Three founders learnt that it was much more valuable to own their service rather than sell their service…
An initial ‘no’ can sometimes set you up for further successes down the line.
We saw this in an earlier case with Stephanie Breedlove who was able to build company value and exit very successfully. Next we can look to another successful trio who decided to choose wealth over fame.
Entrepreneurs Jeffery Feldberg, Waleuska Lazo and Stephen Wells co-founded the company, Embanet in 1995, in order to help premiere American universities shift their curriculum online.
Embanet began as a classic services business, and the co-founders were paid hefty consultant fees for their time. A few years into their business, the three were approached by an acquirer who brought an offer of 3x their annual profit to the table.
While the acquirer believed the trio in charge were missing out on strategic opportunities, Feldman, Lazo, and Wells were striving for a finish line much different than the one the acquirer offered.
By saying no to the offer, the trio said yes to building a valuable company, and making it big.
How the Embanet trio switched from selling their time to building a valuable company
Embanet moved away from the commoditized web and course design services they were offering, which were constrained by the number of hours they could work in a day. Instead they made the shift to owning a share of the sales of online courses they were helping to set up.
With this strategic shift, the founders’ profits were no longer inhibited by how many hours they could work. Now they weren’t just providing a service to develop their clients' products, they actually owned that product, and had immediate access to a much wider audience (instead of just the universities and institutions they previously served).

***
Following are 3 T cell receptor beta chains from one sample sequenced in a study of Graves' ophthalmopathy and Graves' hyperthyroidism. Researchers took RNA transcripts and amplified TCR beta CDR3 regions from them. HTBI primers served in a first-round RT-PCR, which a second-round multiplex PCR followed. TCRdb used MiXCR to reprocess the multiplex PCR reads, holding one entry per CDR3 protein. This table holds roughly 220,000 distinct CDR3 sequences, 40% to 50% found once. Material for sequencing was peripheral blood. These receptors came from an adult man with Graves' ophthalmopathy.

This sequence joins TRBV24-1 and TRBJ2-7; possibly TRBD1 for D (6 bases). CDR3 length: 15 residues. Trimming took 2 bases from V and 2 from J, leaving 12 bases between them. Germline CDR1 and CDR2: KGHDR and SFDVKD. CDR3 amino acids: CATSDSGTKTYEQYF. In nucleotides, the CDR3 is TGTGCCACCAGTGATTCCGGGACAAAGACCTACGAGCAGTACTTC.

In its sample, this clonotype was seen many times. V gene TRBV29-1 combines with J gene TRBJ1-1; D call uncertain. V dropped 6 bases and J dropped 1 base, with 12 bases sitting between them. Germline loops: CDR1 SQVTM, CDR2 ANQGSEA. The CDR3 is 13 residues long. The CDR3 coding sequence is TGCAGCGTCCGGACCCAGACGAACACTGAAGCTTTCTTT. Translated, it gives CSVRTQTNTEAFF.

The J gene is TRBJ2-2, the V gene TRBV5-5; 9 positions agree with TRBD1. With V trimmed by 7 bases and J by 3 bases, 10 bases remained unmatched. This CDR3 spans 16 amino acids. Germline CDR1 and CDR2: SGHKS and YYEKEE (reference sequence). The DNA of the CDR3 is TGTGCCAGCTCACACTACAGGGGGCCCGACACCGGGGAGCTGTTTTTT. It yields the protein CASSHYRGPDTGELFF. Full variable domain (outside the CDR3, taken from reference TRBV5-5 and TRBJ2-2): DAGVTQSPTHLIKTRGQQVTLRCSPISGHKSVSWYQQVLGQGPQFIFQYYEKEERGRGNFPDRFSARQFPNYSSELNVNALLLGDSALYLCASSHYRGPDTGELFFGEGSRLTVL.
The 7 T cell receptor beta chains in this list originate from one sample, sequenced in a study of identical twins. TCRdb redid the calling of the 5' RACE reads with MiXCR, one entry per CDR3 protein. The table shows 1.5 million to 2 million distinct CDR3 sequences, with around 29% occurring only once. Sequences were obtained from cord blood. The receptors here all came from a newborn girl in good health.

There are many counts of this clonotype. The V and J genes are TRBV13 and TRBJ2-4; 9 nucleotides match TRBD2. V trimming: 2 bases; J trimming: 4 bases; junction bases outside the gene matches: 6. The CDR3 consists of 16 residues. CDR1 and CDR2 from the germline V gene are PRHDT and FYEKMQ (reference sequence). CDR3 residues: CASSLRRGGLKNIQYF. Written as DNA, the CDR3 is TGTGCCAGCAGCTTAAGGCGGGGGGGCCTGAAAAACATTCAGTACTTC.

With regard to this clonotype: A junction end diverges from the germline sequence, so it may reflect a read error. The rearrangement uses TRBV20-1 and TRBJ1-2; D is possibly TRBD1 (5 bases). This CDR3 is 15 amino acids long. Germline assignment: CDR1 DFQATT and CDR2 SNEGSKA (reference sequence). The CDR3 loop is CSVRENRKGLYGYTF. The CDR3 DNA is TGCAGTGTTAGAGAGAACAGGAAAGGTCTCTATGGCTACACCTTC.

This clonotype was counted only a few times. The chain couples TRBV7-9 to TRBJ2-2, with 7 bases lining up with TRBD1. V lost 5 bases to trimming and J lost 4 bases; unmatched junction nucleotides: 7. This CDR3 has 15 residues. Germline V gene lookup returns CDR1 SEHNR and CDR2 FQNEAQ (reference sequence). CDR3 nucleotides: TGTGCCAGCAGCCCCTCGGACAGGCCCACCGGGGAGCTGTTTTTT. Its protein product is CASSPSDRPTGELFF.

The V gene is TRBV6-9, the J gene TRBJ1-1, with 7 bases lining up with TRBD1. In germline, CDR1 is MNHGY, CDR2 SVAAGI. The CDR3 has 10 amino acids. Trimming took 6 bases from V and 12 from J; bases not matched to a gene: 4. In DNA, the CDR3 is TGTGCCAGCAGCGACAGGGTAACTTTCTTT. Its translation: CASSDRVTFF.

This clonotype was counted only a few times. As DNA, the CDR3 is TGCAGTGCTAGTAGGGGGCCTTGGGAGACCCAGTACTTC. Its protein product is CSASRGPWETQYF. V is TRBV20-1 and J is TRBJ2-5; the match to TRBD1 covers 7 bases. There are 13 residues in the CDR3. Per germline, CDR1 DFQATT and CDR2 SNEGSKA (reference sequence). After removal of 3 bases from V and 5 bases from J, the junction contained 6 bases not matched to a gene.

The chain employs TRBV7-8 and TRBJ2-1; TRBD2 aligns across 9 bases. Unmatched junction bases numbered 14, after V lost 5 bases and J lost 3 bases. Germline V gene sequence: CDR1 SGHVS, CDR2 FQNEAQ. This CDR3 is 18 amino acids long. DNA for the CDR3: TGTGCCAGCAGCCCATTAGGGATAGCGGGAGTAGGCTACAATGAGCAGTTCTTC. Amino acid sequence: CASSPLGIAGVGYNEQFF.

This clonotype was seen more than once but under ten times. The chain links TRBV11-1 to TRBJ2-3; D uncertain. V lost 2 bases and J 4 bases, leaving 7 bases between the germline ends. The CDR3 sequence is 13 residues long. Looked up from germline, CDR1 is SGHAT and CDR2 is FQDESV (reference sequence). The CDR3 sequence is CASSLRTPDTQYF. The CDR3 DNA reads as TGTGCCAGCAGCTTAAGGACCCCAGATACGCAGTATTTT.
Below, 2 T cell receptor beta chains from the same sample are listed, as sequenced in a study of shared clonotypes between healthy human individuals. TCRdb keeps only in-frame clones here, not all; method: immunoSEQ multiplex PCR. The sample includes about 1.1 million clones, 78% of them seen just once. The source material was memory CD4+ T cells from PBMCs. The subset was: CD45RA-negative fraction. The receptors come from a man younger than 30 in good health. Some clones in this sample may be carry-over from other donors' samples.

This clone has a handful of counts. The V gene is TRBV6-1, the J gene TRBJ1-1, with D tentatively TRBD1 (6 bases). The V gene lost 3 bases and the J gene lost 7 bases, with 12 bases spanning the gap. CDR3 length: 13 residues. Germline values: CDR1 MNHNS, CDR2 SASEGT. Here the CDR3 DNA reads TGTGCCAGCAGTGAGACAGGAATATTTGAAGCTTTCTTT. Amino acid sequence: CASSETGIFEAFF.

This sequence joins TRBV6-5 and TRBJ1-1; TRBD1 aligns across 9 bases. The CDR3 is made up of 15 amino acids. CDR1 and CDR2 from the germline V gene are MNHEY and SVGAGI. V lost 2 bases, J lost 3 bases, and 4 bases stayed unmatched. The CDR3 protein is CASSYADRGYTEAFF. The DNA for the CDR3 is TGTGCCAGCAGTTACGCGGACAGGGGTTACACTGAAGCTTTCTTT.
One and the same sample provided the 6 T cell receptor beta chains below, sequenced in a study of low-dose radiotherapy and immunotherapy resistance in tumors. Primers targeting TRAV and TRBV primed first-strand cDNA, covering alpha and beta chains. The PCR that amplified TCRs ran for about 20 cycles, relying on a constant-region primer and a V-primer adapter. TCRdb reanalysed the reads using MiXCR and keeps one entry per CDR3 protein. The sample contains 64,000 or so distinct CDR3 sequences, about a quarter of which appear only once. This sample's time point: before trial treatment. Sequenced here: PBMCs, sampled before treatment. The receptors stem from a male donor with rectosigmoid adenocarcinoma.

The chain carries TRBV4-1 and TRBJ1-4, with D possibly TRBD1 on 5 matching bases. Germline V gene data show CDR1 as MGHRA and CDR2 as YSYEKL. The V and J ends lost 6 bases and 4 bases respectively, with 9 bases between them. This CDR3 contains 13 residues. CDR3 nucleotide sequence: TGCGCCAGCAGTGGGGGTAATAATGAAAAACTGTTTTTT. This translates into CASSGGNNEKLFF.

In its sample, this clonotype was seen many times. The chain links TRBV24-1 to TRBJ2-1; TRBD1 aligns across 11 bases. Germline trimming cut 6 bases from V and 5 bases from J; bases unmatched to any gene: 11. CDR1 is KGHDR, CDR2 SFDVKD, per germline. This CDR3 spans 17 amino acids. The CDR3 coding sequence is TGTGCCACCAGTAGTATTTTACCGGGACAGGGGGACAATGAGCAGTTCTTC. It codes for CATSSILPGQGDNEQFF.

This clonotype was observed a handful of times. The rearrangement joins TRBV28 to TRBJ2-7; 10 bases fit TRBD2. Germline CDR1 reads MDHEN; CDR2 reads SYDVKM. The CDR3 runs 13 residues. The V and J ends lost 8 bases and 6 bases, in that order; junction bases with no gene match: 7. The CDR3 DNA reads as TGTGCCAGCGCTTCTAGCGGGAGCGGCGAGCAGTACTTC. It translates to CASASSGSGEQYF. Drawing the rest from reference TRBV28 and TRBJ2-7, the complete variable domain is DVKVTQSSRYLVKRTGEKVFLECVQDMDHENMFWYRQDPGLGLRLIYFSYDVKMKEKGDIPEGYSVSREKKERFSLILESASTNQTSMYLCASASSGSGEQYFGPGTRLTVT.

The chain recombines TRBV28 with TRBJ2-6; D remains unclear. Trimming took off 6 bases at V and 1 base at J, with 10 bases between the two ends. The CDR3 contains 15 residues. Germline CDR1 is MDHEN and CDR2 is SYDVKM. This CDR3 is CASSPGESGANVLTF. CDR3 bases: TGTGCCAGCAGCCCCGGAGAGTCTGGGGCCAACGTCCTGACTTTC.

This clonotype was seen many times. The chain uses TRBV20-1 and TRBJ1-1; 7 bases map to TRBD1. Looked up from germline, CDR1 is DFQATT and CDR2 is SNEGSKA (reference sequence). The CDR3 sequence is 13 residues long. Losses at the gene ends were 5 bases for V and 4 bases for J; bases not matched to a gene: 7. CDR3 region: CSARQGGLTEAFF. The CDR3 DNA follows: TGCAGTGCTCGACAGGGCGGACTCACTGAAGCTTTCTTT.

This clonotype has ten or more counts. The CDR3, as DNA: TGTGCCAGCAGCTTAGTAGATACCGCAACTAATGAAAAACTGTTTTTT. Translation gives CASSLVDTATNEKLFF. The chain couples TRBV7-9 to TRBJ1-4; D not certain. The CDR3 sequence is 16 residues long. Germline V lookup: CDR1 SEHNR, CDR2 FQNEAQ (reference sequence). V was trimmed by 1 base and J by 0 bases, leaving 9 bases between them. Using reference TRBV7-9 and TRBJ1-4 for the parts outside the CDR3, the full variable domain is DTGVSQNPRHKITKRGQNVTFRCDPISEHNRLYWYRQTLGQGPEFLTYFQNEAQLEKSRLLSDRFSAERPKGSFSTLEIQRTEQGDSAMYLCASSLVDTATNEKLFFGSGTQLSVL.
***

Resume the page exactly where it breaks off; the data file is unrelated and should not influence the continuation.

Embanet quickly became the market leader in e-learning.
This time, when investors came knocking, it wasn’t for 3x EBITDA, but 13x EBITDA, just two years after making their business shift.
We can learn from Feldman, Lazo and Wells that businesses that own their products are much more valuable in the eyes of an acquirer. The trio understood that any savvy investor would be unlikely to make an offer on a business reselling a product, instead they would prefer to go straight to the source. That’s what makes these entrepreneurs Value Builders.
Your Action Plan to Creating Company Value:
Value Builders don’t wait to take ownership. They own their products or services from the outset. And they do that by following one of two strategies.
1) Like the men behind Embanet, you can choose to develop your products, and legally protect your IP. This will ensure you have more influence in that space, and can control more of the market share.
2) Creating a strong brand around your company and products/services to make it much harder to imitate them. Start taking steps to make those brands sing louder than your personal brand so they are what the customer remembers.
Finally, the last lesson we can glean from Embanet - and arguably the most important - is know who your potential strategic acquirers are early.
List out who, in an ideal world, you would want to buy your business. Knowing this, you can begin to consider any major strategic decision through the lens of what you believe would be most attractive to these would-be-acquirers. This will ensure you stay on track to meet your business goals and creating company value.
Be sure to catch up on our previous articles in this series
Entrepreneurs: Do You Want To Build a Business That Makes You Famous or Rich?
How to Build Your Business Backwards
How to Prioritise Value Over Revenue
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